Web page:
My partner and I both work from home, and here are the most important things I’ve learned as we’ve attempted to balance two careers and an inquisitive, extremely energetic child with much less than full childcare coverage, first in NYC and now in rural Oregon. (Read more ->)
Our pop culture mostly presents telepathy as a cartoony curse: The power arrives, the cascade of thoughts overwhelms the telepath, temple-grabbing and visual effects ensue. (Like other primarily mental superpowers, telepathy is a tidy figure for the hormones of adolescence that we pretend doesn’t follow us into adulthood.) In our narratives, only a few characters usually possess or gain the strength to wield their skills successfully; most dissolve under the flood.
Anyway, then some of the baby nerds raised on genre media grew up and made a giant real-life telepathy machine for all of us to plug into, and that’s been…illuminating.
Most of my internet sanity-retention tactics over the last couple years have been rooted in the assumption that the online roar of anxiety would lessen a bit, especially after the 2016 election. I did a few things to tune my experience, and they helped me stick it out. Then the worst thing happened, and now we’re facing down a whole ugly flock of existential threats, along with the usual systemic, ongoing wrongs. Terror blended with uncertainty is one of the mammal brain’s worst enemies, and the social internet—especially Twitter—is soaked in it. Read more ⇒
I’ve been on Twitter since the beginning of 2008. In the six and a half years since I joined, I’ve used the service enthusiastically, exuberantly, without the professional/adult restraint that many of my peers have wisely elected to maintain. Before it got big, when I lived in a little apartment with red walls in Portland, Twitter was my water cooler, my connection to freelance colleagues and a few friends in the tech world. Later on, in Brooklyn (and Queens and Manhattan and Portland again and Brooklyn again), it became a treasured part of a broader social life, encompassing work and grad school and friends from all over.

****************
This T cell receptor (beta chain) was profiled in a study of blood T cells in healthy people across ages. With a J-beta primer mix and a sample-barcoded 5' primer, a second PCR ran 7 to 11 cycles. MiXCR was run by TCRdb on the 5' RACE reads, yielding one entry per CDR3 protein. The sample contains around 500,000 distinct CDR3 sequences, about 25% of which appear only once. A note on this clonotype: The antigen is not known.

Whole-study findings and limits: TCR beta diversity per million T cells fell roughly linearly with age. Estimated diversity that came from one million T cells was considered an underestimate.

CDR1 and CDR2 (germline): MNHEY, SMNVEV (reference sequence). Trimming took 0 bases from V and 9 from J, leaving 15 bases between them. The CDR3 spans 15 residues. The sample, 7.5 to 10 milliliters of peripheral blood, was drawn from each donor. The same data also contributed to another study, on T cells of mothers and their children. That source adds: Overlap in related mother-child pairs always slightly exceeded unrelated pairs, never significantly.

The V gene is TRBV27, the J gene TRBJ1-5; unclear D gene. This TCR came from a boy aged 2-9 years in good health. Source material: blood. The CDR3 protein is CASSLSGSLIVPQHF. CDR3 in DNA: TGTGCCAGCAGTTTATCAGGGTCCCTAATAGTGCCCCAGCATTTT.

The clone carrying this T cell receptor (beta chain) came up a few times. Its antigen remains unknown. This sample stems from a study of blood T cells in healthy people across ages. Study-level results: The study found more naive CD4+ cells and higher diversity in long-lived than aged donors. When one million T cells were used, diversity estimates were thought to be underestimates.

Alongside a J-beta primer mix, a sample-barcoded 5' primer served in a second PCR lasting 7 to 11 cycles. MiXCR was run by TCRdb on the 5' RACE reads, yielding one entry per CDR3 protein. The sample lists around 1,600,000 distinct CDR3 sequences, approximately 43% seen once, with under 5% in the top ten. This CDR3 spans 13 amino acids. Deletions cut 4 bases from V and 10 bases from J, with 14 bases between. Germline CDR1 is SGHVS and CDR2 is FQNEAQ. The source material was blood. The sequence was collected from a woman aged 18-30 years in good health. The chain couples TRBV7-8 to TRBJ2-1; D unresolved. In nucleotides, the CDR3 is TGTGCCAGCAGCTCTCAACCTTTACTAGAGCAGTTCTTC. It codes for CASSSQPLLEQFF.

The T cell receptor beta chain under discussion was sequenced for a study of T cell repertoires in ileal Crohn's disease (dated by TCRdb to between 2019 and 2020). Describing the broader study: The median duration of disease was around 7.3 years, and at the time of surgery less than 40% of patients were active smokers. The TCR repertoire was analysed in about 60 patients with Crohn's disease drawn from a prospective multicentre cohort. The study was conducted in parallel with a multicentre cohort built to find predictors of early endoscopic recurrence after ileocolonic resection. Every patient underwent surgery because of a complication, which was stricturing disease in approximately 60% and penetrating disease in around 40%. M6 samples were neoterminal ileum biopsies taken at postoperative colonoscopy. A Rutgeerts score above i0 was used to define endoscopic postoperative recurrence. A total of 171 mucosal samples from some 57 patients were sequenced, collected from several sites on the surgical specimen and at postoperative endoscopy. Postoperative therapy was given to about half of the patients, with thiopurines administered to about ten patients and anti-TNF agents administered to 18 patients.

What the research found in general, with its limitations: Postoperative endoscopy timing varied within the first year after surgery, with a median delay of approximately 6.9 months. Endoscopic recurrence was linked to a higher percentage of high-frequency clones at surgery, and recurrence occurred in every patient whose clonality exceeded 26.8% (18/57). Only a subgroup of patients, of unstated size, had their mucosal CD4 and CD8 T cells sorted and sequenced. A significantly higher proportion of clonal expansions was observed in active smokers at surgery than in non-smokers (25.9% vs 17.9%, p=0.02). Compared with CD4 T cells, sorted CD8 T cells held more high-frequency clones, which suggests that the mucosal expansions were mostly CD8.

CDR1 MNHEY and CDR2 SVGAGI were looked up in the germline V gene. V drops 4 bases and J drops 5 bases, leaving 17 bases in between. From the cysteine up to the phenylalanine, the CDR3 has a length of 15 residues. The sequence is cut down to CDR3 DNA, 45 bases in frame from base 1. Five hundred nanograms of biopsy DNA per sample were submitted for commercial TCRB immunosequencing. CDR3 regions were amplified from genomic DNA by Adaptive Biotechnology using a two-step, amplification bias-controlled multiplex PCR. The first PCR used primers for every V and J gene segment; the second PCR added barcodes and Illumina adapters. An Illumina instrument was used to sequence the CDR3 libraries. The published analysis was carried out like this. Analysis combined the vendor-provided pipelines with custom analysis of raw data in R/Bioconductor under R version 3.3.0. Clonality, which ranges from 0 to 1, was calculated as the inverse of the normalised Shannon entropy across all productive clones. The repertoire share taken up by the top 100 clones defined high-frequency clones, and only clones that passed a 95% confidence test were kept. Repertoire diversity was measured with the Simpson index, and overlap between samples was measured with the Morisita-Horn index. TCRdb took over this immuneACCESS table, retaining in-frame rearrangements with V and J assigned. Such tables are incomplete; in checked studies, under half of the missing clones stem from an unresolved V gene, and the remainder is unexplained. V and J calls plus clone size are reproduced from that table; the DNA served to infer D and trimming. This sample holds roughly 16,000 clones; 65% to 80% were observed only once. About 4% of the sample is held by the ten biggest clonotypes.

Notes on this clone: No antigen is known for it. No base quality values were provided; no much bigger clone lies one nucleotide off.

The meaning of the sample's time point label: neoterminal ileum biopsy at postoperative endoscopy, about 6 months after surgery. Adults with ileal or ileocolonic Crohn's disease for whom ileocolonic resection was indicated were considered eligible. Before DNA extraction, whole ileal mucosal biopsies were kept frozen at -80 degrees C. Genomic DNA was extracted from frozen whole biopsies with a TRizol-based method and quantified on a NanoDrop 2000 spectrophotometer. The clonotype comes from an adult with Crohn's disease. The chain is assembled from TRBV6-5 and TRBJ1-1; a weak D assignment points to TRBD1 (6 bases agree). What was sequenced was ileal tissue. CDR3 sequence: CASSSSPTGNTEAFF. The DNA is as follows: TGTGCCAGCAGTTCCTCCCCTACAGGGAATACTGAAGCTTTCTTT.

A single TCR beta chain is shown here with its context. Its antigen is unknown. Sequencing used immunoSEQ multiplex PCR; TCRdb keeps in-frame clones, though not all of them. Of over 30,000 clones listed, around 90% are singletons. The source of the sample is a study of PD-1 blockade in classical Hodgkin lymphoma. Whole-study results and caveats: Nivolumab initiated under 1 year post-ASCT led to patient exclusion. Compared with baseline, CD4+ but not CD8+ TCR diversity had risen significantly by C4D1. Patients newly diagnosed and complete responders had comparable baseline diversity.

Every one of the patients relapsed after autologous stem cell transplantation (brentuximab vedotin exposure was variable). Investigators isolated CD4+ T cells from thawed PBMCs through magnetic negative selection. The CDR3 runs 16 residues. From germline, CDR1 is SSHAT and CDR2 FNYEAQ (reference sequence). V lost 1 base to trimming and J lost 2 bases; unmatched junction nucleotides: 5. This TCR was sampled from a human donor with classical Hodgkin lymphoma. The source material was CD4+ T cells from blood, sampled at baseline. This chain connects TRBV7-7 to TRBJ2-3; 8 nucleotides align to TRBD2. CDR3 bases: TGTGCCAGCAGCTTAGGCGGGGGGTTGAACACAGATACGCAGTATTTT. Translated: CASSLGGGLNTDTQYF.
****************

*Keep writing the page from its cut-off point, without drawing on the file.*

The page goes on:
I called it my rosary, the thing I reached for when I felt anxious, after Metafilter stopped serving that purpose. As Twitter expanded and my own little slice of it grew as well, I called it my front porch and defended its quirks and downsides. But now the magic has turned, in ways that have felt irrevocable. I’m not angry at Twitter for changing, but I’ve been sad to feel that something so oddly entwined with my intellectual and emotional life is now beyond my use. Read more ⇒
Pietro Vesconti’s world map from 1321 On August 16th at midnight, applications close for the 2015 Knight-Mozilla Fellowships. The Fellowships offer a chance for a handful of curious, code-friendly people to spend ten (paid!) months in a newsroom, working with journalists, designers, and technologists on all kinds of projects. We’ve collected posts from current Fellows, […]
Like many people inside and outside Mozilla, I was quite startled last week to discover that the board of the Mozilla Corporation—a subsidiary of the Mozilla Foundation, my employer—had appointed as CEO a man whose financial support of Prop 8 had already been a major topic of conversation a few years back.